A doctrine established by the Supreme Court of the United States in Hester v. United States
and reaffirmed in Oliver v. United States
. It (the open fields doctrine
), provides that the protection against unreasonable searches and seizures protected by the Fourth Amendment of the United States Constitution
does not extend to unoccupied lands, except immediately surrounding a home, where the right to privacy
may reasonably be expected.
"Simply put, one cannot entertain the same reasonable expectation of privacy in an open field as one does in a private dwelling. One may take steps to reduce the likelihood of trespassers by fencing and posting notices, as did the accused, but the expectation of privacy is not the reasonable expectation that one would expect in the case of a dwelling house or other similar structure.
"In practical terms, the doctrine carves out certain constitutional free zones, such as privately-owned farmlands or woodlots, within which the police are permitted to search out and gather evidence unconstrained by the probable cause and warrant requirements associated with the Fourth Amendment.
"For constitutional purposes, it matters not that entry onto the lands by the police constitutes an unlawful trespass, nor does it matter what steps lawful owners or occupants may have taken to protect their property against intrusions by the public."1
In US v Pace, Justice King of the United States Court of Appeals wrote of the open fields doctrine as:
"... a distinction for Fourth Amendment purposes between open fields and the curtilage of the home. Open fields are protected neither under the text of the Fourth Amendment nor under the conception of the Amendment ... as protecting those areas in which individuals have a reasonable expectation of privacy.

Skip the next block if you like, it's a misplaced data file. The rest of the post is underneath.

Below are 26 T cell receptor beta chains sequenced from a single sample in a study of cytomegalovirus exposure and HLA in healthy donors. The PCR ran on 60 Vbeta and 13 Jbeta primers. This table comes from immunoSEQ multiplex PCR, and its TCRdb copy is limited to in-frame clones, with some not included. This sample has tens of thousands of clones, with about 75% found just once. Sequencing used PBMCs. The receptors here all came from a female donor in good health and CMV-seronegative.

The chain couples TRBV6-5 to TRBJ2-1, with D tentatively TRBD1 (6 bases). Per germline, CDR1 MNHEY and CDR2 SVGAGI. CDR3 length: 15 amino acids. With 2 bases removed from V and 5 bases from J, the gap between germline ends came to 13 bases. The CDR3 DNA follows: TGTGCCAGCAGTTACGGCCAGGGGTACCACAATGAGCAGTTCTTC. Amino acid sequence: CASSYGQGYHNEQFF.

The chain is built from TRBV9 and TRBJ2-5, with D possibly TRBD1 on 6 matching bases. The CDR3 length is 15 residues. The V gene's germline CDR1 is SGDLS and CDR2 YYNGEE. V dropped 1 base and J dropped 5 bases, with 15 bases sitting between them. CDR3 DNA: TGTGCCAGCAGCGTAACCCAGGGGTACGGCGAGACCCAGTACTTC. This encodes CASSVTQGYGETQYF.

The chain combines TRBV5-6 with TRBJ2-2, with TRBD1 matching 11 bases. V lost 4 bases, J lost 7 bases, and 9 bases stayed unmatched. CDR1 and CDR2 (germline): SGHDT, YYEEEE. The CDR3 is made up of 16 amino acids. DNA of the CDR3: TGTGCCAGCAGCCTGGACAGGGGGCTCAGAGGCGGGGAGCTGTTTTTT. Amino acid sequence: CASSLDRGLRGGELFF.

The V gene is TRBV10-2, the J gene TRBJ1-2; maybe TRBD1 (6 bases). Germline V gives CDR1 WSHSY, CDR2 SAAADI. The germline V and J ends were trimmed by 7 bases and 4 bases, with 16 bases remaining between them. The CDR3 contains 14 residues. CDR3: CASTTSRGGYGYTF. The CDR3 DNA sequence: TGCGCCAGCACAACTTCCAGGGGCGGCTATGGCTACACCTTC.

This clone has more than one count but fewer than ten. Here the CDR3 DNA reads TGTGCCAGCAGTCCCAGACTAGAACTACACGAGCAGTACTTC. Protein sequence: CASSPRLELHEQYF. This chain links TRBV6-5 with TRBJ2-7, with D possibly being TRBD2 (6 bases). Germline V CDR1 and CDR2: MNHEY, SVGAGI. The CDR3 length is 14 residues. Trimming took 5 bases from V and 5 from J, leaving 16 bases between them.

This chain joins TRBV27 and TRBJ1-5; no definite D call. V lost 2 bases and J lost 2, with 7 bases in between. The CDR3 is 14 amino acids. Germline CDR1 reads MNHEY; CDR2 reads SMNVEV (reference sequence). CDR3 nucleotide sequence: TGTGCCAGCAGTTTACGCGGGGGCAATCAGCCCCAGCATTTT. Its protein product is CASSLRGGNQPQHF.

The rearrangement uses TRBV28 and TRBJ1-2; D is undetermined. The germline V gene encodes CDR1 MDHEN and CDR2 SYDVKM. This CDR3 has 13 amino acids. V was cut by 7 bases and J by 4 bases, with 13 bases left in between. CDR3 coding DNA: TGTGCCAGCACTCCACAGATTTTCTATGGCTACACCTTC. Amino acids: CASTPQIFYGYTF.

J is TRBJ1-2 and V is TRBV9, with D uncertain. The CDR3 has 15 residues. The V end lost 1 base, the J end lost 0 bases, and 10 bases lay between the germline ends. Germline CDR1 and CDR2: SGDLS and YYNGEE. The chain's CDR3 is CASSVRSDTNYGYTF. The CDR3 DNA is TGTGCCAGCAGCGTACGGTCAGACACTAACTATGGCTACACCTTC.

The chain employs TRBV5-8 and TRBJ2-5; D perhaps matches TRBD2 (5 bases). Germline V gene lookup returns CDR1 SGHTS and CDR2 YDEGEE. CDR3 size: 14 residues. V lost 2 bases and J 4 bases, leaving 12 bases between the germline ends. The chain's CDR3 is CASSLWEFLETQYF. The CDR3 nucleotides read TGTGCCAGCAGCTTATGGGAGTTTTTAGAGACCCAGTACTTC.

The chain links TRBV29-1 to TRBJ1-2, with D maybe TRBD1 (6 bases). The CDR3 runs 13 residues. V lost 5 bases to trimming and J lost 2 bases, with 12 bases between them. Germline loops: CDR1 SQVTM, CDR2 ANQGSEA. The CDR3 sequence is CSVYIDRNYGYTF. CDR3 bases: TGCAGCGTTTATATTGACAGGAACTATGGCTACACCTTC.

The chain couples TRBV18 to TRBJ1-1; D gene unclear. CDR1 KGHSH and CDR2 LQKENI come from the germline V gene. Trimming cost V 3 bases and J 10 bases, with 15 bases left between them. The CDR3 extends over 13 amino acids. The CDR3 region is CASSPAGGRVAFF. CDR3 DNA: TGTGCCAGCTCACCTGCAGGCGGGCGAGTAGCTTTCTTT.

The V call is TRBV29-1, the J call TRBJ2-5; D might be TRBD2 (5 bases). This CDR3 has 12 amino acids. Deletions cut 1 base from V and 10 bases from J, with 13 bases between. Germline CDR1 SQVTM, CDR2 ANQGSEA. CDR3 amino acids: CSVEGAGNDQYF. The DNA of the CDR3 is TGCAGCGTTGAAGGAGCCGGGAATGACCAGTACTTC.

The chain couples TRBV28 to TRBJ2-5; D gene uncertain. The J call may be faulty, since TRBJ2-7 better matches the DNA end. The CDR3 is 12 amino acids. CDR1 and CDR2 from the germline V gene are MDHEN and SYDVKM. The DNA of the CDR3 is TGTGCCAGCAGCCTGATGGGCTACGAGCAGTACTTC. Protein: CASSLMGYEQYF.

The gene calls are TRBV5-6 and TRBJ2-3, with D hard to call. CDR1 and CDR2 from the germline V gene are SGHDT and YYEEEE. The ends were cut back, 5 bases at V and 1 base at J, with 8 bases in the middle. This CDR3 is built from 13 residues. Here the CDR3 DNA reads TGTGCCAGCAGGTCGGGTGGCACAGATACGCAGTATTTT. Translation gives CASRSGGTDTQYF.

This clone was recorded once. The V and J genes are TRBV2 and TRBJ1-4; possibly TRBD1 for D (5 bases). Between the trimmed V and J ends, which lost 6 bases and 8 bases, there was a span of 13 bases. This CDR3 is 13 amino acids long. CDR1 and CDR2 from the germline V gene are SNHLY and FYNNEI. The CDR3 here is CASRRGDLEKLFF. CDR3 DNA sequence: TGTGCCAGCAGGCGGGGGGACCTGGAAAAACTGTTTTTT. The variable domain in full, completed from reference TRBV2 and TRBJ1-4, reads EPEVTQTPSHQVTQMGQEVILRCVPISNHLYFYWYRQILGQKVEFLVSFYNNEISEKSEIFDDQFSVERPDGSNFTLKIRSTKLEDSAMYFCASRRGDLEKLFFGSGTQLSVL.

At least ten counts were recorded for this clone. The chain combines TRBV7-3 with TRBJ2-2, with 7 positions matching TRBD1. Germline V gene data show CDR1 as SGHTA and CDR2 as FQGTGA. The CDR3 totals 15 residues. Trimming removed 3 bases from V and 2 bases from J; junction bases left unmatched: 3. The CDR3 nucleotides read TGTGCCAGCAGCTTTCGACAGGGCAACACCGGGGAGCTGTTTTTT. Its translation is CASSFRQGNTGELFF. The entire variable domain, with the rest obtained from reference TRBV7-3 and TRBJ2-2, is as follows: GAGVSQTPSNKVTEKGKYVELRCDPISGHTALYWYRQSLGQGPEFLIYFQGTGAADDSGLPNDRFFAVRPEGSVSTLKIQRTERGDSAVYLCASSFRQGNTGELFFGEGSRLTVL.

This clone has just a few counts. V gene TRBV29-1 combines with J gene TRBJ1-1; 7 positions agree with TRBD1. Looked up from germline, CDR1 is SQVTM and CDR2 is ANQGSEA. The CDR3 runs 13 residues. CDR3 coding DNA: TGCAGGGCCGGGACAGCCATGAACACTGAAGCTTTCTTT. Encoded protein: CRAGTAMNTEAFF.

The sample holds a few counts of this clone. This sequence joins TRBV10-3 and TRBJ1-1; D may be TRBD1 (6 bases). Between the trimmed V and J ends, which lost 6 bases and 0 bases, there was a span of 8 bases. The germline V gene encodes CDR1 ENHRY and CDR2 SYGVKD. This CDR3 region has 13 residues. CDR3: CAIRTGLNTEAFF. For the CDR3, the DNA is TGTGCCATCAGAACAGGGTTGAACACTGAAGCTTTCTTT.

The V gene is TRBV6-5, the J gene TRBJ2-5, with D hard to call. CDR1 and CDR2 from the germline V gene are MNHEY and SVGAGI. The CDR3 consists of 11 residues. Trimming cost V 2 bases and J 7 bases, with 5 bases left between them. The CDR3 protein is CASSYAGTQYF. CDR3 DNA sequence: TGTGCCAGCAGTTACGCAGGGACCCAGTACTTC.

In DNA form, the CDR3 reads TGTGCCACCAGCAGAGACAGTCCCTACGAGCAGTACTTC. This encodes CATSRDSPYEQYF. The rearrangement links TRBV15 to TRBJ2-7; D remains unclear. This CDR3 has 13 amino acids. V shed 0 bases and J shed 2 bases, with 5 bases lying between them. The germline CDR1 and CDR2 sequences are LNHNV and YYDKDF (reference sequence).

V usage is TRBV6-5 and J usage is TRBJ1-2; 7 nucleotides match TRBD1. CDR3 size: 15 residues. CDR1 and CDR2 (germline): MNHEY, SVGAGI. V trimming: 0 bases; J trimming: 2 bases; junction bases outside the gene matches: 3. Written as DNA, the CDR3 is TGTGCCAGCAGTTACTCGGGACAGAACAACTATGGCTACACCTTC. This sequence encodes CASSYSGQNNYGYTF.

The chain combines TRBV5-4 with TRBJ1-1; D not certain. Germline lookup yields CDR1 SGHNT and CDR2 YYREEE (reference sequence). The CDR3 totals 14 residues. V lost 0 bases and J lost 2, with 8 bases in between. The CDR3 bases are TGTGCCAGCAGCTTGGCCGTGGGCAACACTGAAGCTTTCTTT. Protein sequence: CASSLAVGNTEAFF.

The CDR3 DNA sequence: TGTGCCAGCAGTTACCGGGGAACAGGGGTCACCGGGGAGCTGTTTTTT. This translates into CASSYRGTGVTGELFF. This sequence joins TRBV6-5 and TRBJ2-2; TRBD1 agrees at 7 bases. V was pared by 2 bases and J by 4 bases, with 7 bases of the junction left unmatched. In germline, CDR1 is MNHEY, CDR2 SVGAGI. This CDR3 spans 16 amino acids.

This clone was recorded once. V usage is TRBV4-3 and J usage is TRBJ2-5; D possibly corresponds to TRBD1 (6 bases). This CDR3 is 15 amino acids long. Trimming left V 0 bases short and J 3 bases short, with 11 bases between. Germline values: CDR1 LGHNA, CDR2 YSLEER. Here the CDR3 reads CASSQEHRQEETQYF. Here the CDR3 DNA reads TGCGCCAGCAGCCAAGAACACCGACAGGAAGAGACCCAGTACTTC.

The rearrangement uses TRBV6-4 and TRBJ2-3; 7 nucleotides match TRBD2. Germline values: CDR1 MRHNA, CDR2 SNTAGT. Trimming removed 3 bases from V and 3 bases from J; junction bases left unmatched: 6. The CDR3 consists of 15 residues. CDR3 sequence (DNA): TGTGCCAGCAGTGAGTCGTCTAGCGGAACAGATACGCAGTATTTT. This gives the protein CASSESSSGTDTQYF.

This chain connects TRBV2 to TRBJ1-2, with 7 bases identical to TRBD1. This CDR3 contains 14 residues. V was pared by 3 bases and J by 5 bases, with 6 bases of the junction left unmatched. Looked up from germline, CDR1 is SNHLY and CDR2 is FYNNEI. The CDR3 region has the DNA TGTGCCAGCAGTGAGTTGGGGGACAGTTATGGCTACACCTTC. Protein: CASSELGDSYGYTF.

"The curtilage of the home, on the other hand, was distinguished from open fields in the common law, a distinction the Court in Oliver took to mean that only the curtilage, not the neighboring open fields, warrants the Fourth Amendment protections that attach to the home.
The extent of the curtilage to which Fourth Amendment protection attaches is not unlimited.... The inquiry is guided by factors that bear upon whether an individual reasonably may expect that the area in question should be treated as the home itself, with the central consideration the question whether the area harbors the intimate activity associated with the sanctity of a man's home and privacies of life."
A well-worn example of the open fields doctrine is US v Ishmael in which evidence obtrained as a result of a warrantless thermal scan of an outbuilding located some 200 yards from a home was upheld because the structure was in an open field.
The doctrine has attracted some judicial attention in Canada, for example, being noted in R. v Kelly and endorsed by the Nova Scotia Court of Appeal in R. v. Patriquen.
In R v Lauda, Justice Muldaver of the Ontario Court of Appeal wrote:
"The principal issue in this appeal is whether the open fields doctrine, now firmly embedded in the constitutional landscape of the United States, can be transplanted into Canadian soil without offending the provisions of s. 8 of the Charter of Rights and Freedoms. Simply stated, the doctrine holds that the protection of the Fourth Amendment of the United States Constitution against unreasonable search and seizure does not extend to unoccupied or undeveloped lands beyond those immediately surrounding the home.
"I am of the view that the doctrine cannot withstand §8 Charter scrutiny and does not form part of the law of Canada."